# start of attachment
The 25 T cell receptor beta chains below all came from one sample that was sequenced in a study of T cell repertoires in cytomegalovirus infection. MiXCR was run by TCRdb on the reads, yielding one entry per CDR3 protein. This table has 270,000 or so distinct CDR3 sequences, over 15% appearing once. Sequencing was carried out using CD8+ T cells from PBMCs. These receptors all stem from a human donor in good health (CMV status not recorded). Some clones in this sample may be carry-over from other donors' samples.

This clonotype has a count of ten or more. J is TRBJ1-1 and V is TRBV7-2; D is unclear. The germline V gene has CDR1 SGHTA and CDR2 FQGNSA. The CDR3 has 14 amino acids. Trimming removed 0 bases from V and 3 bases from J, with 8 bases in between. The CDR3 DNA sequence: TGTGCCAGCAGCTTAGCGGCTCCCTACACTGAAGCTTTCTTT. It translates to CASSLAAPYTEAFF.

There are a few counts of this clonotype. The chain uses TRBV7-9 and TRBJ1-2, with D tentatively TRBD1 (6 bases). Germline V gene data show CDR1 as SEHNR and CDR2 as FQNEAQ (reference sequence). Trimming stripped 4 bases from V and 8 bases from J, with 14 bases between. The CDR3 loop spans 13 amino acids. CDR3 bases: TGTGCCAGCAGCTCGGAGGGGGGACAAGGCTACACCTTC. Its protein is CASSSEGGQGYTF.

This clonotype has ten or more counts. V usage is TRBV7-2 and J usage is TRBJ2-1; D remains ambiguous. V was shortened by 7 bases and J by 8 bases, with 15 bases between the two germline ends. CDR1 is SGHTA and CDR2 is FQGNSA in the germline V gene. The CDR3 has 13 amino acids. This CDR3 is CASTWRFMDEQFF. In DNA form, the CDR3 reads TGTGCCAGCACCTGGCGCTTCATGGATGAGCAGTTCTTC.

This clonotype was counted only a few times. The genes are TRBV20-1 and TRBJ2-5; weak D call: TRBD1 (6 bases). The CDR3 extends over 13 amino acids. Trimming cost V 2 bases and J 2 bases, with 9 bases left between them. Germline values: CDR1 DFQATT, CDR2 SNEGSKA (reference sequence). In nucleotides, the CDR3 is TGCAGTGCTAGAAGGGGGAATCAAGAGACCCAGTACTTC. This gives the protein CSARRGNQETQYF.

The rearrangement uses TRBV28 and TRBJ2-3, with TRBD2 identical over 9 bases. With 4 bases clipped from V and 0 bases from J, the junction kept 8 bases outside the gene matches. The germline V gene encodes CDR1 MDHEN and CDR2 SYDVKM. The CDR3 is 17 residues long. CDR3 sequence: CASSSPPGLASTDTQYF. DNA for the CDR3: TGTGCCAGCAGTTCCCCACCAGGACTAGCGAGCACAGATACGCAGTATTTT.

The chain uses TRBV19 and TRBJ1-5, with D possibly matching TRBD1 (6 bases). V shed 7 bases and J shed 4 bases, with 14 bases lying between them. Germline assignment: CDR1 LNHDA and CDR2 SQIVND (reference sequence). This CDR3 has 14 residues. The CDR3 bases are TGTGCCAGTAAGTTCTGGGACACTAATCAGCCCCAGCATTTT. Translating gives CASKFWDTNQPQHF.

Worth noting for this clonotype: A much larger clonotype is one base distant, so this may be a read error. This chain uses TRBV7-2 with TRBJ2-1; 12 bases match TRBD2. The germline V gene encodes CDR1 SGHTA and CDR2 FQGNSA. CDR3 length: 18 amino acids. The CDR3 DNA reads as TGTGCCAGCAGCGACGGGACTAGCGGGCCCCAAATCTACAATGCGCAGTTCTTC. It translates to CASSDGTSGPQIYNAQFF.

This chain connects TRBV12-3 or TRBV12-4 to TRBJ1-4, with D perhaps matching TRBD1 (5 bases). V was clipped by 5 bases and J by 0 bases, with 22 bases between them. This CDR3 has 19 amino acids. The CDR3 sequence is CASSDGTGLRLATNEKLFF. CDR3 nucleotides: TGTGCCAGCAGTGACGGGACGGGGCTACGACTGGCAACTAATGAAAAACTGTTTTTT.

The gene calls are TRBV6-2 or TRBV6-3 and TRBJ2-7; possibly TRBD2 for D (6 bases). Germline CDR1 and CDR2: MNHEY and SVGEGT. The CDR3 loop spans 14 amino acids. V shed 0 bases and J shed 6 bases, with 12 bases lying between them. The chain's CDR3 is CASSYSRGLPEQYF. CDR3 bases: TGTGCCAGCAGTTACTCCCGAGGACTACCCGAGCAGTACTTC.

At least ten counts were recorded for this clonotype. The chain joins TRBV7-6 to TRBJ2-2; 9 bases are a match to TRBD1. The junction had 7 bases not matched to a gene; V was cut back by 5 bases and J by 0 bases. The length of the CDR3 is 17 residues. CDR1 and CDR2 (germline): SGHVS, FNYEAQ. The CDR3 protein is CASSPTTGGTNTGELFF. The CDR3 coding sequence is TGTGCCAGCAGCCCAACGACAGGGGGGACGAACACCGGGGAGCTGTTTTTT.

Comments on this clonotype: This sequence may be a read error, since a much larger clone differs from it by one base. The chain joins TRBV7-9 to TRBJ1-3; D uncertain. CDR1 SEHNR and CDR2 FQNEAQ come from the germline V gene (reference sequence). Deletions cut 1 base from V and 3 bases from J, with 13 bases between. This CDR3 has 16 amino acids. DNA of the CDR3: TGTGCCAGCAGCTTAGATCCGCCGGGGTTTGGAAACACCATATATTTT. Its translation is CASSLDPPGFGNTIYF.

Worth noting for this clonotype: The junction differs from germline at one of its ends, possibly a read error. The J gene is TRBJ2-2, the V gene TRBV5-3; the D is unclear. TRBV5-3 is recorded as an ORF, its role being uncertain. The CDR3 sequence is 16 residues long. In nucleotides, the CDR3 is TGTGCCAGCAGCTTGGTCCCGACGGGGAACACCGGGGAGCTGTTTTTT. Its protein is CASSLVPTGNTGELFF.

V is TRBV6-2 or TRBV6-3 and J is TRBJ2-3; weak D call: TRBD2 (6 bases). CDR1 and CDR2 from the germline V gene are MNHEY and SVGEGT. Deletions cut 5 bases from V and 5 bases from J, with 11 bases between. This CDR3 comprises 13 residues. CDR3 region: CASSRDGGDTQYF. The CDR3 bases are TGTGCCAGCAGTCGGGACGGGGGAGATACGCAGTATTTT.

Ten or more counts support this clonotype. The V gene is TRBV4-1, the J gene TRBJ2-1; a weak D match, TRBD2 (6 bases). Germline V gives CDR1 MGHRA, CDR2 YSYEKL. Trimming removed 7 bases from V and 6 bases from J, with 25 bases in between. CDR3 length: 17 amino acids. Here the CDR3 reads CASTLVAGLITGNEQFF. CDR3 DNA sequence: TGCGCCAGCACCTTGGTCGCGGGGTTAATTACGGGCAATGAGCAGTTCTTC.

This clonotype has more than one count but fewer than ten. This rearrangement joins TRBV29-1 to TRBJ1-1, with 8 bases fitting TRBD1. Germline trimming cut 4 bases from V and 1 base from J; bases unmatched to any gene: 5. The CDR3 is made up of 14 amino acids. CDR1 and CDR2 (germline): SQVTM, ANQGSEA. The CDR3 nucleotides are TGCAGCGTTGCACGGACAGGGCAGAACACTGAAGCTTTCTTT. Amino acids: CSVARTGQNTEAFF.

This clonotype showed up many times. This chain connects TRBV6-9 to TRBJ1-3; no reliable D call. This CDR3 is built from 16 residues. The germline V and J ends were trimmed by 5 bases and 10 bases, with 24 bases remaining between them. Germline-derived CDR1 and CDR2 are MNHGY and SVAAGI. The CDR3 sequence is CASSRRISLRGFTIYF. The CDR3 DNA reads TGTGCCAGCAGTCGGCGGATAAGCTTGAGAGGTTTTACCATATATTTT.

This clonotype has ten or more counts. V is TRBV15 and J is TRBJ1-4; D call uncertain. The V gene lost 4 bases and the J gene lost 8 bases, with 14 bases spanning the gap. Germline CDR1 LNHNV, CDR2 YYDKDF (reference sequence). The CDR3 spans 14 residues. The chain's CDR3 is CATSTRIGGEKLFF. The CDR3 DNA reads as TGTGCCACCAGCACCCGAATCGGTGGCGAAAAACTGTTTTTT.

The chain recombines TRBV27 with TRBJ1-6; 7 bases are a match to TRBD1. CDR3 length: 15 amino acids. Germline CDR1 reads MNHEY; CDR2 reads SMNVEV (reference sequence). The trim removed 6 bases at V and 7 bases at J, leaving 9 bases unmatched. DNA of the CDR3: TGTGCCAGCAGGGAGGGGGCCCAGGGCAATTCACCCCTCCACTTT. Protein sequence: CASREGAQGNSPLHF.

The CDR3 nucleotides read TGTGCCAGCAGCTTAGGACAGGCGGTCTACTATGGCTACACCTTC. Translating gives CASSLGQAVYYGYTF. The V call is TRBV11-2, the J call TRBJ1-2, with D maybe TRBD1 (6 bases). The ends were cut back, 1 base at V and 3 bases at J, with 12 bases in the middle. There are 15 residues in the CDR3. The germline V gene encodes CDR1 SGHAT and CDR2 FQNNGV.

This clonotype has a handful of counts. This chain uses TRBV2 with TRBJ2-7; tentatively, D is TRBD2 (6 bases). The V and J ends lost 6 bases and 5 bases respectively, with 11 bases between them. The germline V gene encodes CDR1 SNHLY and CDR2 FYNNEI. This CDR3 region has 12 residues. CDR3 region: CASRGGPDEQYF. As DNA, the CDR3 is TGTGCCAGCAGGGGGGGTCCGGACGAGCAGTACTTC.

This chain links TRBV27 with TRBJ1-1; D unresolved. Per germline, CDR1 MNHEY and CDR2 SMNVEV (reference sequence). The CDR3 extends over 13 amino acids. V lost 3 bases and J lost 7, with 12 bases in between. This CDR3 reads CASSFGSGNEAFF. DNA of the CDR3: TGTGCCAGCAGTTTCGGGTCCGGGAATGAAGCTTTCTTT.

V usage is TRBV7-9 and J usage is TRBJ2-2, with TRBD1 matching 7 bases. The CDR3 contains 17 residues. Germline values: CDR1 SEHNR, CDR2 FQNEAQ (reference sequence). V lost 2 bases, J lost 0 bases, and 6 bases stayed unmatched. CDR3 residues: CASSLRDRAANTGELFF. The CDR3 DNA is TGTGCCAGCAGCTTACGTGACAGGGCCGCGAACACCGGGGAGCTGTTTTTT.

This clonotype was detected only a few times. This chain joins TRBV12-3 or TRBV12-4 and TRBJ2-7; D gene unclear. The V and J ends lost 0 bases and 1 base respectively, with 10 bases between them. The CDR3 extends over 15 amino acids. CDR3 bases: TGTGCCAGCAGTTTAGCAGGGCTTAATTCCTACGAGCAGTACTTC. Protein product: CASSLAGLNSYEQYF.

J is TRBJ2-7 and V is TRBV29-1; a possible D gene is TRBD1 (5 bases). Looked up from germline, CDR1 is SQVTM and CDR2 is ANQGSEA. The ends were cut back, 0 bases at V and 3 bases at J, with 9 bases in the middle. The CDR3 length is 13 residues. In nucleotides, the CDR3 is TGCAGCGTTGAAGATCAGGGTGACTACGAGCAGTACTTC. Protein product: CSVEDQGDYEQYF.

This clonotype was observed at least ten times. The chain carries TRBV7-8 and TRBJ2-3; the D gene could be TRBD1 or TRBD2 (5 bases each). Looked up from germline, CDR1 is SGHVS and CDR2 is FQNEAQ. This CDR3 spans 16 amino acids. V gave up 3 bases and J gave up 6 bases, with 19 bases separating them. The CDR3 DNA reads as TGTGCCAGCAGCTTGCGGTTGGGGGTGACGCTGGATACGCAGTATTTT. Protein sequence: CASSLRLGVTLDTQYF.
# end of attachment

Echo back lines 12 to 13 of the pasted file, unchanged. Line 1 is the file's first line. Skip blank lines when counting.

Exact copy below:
Comments on this clonotype: This sequence may be a read error, since a much larger clone differs from it by one base. The chain joins TRBV7-9 to TRBJ1-3; D uncertain. CDR1 SEHNR and CDR2 FQNEAQ come from the germline V gene (reference sequence). Deletions cut 1 base from V and 3 bases from J, with 13 bases between. This CDR3 has 16 amino acids. DNA of the CDR3: TGTGCCAGCAGCTTAGATCCGCCGGGGTTTGGAAACACCATATATTTT. Its translation is CASSLDPPGFGNTIYF.

Worth noting for this clonotype: The junction differs from germline at one of its ends, possibly a read error. The J gene is TRBJ2-2, the V gene TRBV5-3; the D is unclear. TRBV5-3 is recorded as an ORF, its role being uncertain. The CDR3 sequence is 16 residues long. In nucleotides, the CDR3 is TGTGCCAGCAGCTTGGTCCCGACGGGGAACACCGGGGAGCTGTTTTTT. Its protein is CASSLVPTGNTGELFF.